Pray by being honest in your business transactions.  Pray by doing your job faithfully and diligently, striving to achieve by being the best *you* and by your effort.  Pray by listening to your child and really paying attention to him/her.  Pray by knowing where your child is and what they are doing–and by being a consistent and fair disciplinarian.  (If you discipline, punishment is generally NOT necessary.)  Pray by honoring your parents and all of those who were there to help guide you in your life–whether through just your actions or by taking care of them, in turn, in their old age.  Pray by showing your true and living devotion/faith to G/god(dess) to those who do not believe as you do–without denigrating their beliefs and with the understanding that there are many paths with just one destination. You can pray with your entire being, by seeking the sacred with any action or thought you have, with every moment in your day.  If you do that, you will pray by living a holy life.  You will be praying by honoring the sacred wherever you find it and therefore honoring with every act and every word, the connection between all of us.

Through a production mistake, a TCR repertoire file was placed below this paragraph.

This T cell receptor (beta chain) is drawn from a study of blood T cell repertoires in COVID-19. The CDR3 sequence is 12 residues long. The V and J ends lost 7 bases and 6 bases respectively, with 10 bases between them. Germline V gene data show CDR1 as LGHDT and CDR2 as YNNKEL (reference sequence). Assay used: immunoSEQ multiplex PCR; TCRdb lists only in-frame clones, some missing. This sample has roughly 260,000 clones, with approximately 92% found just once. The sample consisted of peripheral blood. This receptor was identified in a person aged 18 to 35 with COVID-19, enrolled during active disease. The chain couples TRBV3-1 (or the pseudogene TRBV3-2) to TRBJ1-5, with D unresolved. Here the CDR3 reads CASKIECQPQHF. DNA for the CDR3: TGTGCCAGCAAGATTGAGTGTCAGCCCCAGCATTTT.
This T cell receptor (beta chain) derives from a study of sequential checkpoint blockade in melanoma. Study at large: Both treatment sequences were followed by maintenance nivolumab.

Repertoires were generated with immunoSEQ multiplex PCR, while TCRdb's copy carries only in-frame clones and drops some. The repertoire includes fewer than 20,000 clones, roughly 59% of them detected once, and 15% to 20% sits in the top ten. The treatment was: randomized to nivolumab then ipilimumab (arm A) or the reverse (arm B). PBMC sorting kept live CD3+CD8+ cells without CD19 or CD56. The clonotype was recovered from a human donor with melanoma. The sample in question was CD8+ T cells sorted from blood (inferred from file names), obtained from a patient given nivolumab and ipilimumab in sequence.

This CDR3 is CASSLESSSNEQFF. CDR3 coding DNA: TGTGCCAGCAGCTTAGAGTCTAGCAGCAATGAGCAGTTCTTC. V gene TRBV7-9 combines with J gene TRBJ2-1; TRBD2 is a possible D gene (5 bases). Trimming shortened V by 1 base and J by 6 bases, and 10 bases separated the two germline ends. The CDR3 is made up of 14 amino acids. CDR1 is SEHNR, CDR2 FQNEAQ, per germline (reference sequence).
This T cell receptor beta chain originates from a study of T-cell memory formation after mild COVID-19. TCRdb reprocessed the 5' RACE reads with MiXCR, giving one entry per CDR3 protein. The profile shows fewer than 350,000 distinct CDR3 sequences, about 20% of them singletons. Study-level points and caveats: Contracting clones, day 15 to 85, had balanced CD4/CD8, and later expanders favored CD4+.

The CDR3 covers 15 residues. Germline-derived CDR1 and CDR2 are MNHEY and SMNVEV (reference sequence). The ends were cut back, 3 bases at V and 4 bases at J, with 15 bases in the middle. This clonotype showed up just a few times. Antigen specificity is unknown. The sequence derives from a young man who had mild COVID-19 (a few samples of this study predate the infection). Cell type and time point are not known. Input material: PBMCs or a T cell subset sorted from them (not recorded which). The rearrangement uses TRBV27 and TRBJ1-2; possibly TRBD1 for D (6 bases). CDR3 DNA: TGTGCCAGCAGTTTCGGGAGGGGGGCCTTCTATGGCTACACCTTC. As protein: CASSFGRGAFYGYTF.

And at the end of the day, meditate….to hear what G/god(ess) will say to you.

And I close this with the Sanskrit word, Namaste.  It means this:
“I honor the place in you where Spirit lives.
I honor the place in you which is of Love, of Truth, of Light, of Peace,
When you are in that place in you, and I am in that place in me,
Then we are One.”

Namaste, indeed.